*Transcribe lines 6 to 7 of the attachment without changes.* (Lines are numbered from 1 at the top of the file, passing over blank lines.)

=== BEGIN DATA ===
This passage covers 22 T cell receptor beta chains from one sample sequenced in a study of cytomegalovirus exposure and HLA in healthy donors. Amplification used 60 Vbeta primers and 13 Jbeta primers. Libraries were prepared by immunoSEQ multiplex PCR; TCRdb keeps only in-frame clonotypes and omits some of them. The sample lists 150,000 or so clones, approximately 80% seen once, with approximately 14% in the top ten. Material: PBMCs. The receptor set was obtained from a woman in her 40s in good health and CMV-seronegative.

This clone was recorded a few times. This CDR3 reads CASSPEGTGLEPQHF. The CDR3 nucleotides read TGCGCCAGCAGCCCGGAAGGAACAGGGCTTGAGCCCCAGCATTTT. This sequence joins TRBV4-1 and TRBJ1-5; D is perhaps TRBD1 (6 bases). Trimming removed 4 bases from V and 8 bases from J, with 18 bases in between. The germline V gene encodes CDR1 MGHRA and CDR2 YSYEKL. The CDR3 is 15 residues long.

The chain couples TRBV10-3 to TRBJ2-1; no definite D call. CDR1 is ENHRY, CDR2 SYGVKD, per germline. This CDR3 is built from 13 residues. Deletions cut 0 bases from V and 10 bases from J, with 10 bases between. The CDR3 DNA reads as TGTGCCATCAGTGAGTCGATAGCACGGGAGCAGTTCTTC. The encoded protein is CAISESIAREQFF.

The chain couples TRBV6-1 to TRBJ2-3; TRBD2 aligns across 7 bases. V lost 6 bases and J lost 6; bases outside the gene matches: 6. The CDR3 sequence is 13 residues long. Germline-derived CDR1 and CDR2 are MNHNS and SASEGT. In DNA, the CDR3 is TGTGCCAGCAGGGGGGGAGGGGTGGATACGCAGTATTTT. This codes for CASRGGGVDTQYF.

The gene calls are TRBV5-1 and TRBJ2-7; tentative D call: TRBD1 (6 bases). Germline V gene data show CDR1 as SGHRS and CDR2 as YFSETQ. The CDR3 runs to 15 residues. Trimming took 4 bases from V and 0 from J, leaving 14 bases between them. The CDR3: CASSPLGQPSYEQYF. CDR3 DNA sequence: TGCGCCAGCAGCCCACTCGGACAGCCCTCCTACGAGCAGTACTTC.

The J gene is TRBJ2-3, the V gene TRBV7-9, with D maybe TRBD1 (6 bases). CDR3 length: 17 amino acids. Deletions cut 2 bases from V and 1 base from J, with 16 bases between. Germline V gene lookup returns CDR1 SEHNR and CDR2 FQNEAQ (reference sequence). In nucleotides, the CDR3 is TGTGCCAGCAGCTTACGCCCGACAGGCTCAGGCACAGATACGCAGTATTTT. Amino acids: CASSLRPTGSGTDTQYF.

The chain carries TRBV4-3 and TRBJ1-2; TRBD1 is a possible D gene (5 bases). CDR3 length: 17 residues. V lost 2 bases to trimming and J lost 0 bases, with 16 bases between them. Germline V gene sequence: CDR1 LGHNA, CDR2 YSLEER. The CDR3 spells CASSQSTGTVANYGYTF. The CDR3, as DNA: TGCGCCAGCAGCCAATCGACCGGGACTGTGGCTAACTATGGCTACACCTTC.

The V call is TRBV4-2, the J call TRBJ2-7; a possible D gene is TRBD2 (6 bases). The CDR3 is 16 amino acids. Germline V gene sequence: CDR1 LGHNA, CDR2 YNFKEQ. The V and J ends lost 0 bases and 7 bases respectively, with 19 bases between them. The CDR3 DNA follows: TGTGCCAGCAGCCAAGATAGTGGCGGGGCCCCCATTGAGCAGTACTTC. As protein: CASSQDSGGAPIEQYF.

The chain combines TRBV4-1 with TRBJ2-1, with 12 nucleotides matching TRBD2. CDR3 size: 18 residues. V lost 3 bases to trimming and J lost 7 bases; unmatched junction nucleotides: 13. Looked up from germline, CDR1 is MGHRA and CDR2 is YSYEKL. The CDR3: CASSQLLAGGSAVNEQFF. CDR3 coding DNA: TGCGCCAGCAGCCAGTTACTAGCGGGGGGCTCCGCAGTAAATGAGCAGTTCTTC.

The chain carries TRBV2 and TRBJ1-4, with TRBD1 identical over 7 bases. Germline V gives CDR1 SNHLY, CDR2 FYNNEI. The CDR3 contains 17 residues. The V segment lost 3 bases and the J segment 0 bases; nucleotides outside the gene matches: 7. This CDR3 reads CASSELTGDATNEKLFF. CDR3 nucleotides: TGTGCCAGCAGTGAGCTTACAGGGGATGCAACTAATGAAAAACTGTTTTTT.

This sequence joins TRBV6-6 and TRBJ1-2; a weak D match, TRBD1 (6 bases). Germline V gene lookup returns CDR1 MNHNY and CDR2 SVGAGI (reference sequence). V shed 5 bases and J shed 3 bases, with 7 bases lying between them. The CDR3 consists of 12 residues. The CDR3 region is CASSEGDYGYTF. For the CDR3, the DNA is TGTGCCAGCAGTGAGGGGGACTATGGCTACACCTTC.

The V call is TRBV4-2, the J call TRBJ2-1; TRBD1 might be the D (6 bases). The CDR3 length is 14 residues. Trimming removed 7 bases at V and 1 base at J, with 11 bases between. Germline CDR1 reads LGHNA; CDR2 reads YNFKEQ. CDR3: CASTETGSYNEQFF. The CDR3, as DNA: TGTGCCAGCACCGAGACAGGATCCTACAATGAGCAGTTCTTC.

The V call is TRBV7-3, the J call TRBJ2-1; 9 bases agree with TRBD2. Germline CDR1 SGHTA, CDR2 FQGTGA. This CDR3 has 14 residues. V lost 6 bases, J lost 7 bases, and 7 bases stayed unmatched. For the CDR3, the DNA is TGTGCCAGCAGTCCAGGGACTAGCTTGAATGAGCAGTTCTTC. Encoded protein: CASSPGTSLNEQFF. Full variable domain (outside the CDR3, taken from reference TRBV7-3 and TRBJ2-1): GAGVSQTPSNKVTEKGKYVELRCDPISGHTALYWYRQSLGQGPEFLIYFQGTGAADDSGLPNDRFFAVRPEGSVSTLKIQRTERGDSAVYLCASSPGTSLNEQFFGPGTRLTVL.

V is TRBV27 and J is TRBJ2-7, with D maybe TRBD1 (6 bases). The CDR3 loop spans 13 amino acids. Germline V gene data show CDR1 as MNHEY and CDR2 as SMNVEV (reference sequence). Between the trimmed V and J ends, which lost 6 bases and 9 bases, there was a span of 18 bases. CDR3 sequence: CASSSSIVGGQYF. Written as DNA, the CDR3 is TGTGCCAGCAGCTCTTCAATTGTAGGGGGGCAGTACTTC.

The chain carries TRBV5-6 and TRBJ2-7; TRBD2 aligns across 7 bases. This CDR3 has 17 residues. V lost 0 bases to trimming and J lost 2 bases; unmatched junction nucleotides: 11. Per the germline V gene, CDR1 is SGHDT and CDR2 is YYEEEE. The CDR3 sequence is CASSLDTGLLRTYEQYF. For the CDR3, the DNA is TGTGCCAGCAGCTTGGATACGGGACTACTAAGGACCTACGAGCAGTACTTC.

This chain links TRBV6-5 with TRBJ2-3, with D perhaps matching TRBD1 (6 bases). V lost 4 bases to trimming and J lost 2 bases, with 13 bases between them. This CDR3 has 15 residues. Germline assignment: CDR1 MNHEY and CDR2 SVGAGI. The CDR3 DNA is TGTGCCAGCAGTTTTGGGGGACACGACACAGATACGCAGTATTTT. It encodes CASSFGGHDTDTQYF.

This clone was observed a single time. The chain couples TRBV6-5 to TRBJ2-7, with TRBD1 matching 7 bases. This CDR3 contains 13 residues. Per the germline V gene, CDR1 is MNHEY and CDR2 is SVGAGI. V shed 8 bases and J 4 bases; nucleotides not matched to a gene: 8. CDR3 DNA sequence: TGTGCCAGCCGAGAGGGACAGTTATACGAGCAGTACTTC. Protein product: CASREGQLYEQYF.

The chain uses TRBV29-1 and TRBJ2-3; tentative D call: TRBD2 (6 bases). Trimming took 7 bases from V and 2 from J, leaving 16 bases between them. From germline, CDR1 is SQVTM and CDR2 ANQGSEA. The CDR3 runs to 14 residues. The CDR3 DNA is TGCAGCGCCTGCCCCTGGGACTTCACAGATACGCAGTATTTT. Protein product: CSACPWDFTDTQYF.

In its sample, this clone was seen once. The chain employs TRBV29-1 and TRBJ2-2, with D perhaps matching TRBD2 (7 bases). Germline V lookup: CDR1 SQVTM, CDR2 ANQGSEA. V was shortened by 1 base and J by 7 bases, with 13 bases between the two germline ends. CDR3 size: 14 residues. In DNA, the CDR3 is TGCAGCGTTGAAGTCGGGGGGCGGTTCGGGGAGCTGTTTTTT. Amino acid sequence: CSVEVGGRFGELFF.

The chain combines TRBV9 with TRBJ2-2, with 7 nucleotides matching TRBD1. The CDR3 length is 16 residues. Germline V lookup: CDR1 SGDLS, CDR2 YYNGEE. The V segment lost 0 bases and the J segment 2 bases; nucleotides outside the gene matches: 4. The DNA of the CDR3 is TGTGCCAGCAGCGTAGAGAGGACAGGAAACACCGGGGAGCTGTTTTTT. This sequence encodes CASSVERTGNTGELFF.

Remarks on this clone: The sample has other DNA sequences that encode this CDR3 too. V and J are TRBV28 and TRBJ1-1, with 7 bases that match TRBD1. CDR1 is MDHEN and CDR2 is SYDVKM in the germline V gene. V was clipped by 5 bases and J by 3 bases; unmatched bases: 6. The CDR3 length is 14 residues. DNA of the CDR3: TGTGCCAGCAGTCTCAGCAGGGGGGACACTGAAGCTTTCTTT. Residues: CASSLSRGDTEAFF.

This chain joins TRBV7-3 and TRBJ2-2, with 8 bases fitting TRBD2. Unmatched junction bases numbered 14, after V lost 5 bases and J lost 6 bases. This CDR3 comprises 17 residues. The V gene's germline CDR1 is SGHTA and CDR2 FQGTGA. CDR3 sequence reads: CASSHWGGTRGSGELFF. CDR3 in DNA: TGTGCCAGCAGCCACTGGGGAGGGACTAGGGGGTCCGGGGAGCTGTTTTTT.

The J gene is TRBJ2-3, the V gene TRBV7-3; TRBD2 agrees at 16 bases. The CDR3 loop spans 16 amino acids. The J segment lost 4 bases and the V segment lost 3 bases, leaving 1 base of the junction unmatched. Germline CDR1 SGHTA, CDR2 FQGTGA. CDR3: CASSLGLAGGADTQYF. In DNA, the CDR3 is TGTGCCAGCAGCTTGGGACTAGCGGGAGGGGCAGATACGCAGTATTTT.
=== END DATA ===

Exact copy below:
The J gene is TRBJ2-3, the V gene TRBV7-9, with D maybe TRBD1 (6 bases). CDR3 length: 17 amino acids. Deletions cut 2 bases from V and 1 base from J, with 16 bases between. Germline V gene lookup returns CDR1 SEHNR and CDR2 FQNEAQ (reference sequence). In nucleotides, the CDR3 is TGTGCCAGCAGCTTACGCCCGACAGGCTCAGGCACAGATACGCAGTATTTT. Amino acids: CASSLRPTGSGTDTQYF.

The chain carries TRBV4-3 and TRBJ1-2; TRBD1 is a possible D gene (5 bases). CDR3 length: 17 residues. V lost 2 bases to trimming and J lost 0 bases, with 16 bases between them. Germline V gene sequence: CDR1 LGHNA, CDR2 YSLEER. The CDR3 spells CASSQSTGTVANYGYTF. The CDR3, as DNA: TGCGCCAGCAGCCAATCGACCGGGACTGTGGCTAACTATGGCTACACCTTC.